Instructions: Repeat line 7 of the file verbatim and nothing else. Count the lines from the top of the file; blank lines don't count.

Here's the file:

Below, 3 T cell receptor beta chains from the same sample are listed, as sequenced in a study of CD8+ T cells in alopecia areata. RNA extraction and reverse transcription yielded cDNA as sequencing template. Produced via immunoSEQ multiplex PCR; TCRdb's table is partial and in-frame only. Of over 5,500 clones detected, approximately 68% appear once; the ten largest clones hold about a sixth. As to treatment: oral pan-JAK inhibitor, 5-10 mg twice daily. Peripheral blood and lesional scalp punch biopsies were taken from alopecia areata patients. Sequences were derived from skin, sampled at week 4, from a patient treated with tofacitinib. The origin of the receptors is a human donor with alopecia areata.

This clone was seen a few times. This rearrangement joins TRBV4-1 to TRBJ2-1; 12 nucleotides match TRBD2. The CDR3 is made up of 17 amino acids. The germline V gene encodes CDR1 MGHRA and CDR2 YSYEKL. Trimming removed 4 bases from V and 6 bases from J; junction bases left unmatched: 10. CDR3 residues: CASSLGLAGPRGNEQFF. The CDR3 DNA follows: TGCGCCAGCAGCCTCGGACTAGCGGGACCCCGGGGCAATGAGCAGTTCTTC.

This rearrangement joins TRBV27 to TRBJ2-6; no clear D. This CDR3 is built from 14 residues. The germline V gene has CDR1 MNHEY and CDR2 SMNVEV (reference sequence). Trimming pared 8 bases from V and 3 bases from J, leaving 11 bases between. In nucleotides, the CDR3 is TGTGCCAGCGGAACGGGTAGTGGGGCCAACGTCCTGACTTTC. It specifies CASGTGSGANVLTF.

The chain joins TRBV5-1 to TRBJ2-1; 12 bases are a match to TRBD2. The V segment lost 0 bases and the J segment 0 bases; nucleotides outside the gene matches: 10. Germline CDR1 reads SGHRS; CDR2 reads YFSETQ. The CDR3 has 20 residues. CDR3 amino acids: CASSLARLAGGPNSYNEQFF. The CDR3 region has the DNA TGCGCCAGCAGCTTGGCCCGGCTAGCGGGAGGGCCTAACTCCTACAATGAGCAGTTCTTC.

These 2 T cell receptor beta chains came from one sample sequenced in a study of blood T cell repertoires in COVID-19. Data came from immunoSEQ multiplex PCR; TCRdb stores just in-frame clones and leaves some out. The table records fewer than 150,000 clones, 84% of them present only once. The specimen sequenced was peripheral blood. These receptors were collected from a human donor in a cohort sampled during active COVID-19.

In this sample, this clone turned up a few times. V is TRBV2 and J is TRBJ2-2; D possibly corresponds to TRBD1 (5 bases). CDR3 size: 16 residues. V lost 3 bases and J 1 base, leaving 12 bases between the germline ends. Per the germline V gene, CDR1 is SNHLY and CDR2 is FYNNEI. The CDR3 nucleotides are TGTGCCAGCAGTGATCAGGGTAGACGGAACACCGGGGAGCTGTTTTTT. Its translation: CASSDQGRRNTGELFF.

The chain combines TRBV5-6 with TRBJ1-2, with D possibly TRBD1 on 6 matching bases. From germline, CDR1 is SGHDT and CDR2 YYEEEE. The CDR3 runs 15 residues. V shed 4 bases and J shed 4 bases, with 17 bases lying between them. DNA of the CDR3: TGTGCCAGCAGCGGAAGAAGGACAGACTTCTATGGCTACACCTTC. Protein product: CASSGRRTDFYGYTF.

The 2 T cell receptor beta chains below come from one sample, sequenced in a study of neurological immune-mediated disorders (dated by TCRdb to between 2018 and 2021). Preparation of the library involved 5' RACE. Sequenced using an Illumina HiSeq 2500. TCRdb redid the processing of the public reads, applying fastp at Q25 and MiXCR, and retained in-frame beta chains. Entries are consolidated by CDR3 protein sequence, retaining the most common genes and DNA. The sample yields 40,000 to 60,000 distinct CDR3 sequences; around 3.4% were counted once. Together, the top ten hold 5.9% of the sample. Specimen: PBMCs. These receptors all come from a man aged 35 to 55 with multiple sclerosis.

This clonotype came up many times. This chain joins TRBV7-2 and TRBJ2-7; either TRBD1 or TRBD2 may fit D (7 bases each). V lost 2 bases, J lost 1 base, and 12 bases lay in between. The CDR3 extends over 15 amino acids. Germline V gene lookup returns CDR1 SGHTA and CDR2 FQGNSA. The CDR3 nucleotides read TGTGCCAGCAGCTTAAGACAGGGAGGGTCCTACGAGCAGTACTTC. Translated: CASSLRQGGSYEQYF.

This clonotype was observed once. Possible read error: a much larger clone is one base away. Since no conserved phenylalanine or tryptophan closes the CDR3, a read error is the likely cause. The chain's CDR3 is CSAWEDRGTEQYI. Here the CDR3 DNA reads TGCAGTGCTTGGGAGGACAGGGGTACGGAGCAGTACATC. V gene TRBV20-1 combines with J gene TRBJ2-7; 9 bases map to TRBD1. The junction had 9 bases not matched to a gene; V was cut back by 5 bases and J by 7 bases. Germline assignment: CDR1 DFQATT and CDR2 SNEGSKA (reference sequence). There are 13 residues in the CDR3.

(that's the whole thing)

The chain combines TRBV5-6 with TRBJ1-2, with D possibly TRBD1 on 6 matching bases. From germline, CDR1 is SGHDT and CDR2 YYEEEE. The CDR3 runs 15 residues. V shed 4 bases and J shed 4 bases, with 17 bases lying between them. DNA of the CDR3: TGTGCCAGCAGCGGAAGAAGGACAGACTTCTATGGCTACACCTTC. Protein product: CASSGRRTDFYGYTF.